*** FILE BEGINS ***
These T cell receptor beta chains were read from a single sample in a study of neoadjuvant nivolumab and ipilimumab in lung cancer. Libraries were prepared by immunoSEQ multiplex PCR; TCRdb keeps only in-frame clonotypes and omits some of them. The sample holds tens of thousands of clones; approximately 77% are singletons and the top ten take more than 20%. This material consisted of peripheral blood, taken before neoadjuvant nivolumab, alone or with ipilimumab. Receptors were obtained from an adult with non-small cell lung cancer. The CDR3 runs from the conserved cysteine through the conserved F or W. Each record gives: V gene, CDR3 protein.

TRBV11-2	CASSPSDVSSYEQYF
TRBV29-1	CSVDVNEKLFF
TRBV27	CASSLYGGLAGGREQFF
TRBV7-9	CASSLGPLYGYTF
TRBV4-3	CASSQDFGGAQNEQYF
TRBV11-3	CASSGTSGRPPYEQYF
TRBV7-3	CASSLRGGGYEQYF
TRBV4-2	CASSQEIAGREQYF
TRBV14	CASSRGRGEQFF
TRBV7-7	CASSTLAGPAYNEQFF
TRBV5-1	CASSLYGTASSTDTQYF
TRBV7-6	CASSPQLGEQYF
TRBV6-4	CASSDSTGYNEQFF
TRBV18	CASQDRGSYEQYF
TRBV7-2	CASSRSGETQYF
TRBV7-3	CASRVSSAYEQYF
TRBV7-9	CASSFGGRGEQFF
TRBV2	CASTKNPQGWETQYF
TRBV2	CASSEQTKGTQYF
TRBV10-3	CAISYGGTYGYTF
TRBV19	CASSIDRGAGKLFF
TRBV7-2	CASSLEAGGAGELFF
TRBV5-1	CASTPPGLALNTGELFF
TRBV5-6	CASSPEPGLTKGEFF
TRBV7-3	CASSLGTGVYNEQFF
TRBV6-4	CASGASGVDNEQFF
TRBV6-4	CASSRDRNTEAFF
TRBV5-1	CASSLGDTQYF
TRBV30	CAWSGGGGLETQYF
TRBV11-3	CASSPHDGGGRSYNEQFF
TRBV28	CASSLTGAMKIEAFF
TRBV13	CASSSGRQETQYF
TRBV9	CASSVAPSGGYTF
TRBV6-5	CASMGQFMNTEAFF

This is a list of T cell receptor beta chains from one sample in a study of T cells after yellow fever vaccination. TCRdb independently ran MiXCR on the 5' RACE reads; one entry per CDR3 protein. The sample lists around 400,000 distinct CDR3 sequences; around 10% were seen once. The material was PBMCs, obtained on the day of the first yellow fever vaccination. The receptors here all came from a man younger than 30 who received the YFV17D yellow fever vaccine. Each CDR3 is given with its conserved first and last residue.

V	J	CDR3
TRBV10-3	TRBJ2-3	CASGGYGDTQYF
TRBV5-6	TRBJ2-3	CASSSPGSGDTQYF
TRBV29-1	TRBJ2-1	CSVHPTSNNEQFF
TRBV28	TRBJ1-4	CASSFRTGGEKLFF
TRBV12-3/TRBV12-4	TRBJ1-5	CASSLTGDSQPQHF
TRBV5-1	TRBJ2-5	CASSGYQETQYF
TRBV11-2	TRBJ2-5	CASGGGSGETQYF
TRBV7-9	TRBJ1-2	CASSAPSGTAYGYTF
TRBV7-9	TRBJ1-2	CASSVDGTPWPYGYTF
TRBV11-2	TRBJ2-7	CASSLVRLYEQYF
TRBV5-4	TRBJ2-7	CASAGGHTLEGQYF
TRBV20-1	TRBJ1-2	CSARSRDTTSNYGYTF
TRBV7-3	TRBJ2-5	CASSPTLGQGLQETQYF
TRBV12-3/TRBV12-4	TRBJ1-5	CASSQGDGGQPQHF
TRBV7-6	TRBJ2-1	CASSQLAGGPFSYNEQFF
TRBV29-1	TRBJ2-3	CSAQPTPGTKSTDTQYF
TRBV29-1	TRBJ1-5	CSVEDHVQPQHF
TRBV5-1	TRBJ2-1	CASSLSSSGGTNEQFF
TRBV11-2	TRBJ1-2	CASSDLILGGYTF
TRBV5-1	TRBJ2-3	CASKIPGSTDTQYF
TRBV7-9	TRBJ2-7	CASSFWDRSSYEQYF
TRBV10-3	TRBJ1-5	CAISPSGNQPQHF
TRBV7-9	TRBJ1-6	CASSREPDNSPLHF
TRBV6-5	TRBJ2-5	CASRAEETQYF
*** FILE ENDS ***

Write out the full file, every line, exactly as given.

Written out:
These T cell receptor beta chains were read from a single sample in a study of neoadjuvant nivolumab and ipilimumab in lung cancer. Libraries were prepared by immunoSEQ multiplex PCR; TCRdb keeps only in-frame clonotypes and omits some of them. The sample holds tens of thousands of clones; approximately 77% are singletons and the top ten take more than 20%. This material consisted of peripheral blood, taken before neoadjuvant nivolumab, alone or with ipilimumab. Receptors were obtained from an adult with non-small cell lung cancer. The CDR3 runs from the conserved cysteine through the conserved F or W. Each record gives: V gene, CDR3 protein.

TRBV11-2	CASSPSDVSSYEQYF
TRBV29-1	CSVDVNEKLFF
TRBV27	CASSLYGGLAGGREQFF
TRBV7-9	CASSLGPLYGYTF
TRBV4-3	CASSQDFGGAQNEQYF
TRBV11-3	CASSGTSGRPPYEQYF
TRBV7-3	CASSLRGGGYEQYF
TRBV4-2	CASSQEIAGREQYF
TRBV14	CASSRGRGEQFF
TRBV7-7	CASSTLAGPAYNEQFF
TRBV5-1	CASSLYGTASSTDTQYF
TRBV7-6	CASSPQLGEQYF
TRBV6-4	CASSDSTGYNEQFF
TRBV18	CASQDRGSYEQYF
TRBV7-2	CASSRSGETQYF
TRBV7-3	CASRVSSAYEQYF
TRBV7-9	CASSFGGRGEQFF
TRBV2	CASTKNPQGWETQYF
TRBV2	CASSEQTKGTQYF
TRBV10-3	CAISYGGTYGYTF
TRBV19	CASSIDRGAGKLFF
TRBV7-2	CASSLEAGGAGELFF
TRBV5-1	CASTPPGLALNTGELFF
TRBV5-6	CASSPEPGLTKGEFF
TRBV7-3	CASSLGTGVYNEQFF
TRBV6-4	CASGASGVDNEQFF
TRBV6-4	CASSRDRNTEAFF
TRBV5-1	CASSLGDTQYF
TRBV30	CAWSGGGGLETQYF
TRBV11-3	CASSPHDGGGRSYNEQFF
TRBV28	CASSLTGAMKIEAFF
TRBV13	CASSSGRQETQYF
TRBV9	CASSVAPSGGYTF
TRBV6-5	CASMGQFMNTEAFF

This is a list of T cell receptor beta chains from one sample in a study of T cells after yellow fever vaccination. TCRdb independently ran MiXCR on the 5' RACE reads; one entry per CDR3 protein. The sample lists around 400,000 distinct CDR3 sequences; around 10% were seen once. The material was PBMCs, obtained on the day of the first yellow fever vaccination. The receptors here all came from a man younger than 30 who received the YFV17D yellow fever vaccine. Each CDR3 is given with its conserved first and last residue.

V	J	CDR3
TRBV10-3	TRBJ2-3	CASGGYGDTQYF
TRBV5-6	TRBJ2-3	CASSSPGSGDTQYF
TRBV29-1	TRBJ2-1	CSVHPTSNNEQFF
TRBV28	TRBJ1-4	CASSFRTGGEKLFF
TRBV12-3/TRBV12-4	TRBJ1-5	CASSLTGDSQPQHF
TRBV5-1	TRBJ2-5	CASSGYQETQYF
TRBV11-2	TRBJ2-5	CASGGGSGETQYF
TRBV7-9	TRBJ1-2	CASSAPSGTAYGYTF
TRBV7-9	TRBJ1-2	CASSVDGTPWPYGYTF
TRBV11-2	TRBJ2-7	CASSLVRLYEQYF
TRBV5-4	TRBJ2-7	CASAGGHTLEGQYF
TRBV20-1	TRBJ1-2	CSARSRDTTSNYGYTF
TRBV7-3	TRBJ2-5	CASSPTLGQGLQETQYF
TRBV12-3/TRBV12-4	TRBJ1-5	CASSQGDGGQPQHF
TRBV7-6	TRBJ2-1	CASSQLAGGPFSYNEQFF
TRBV29-1	TRBJ2-3	CSAQPTPGTKSTDTQYF
TRBV29-1	TRBJ1-5	CSVEDHVQPQHF
TRBV5-1	TRBJ2-1	CASSLSSSGGTNEQFF
TRBV11-2	TRBJ1-2	CASSDLILGGYTF
TRBV5-1	TRBJ2-3	CASKIPGSTDTQYF
TRBV7-9	TRBJ2-7	CASSFWDRSSYEQYF
TRBV10-3	TRBJ1-5	CAISPSGNQPQHF
TRBV7-9	TRBJ1-6	CASSREPDNSPLHF
TRBV6-5	TRBJ2-5	CASRAEETQYF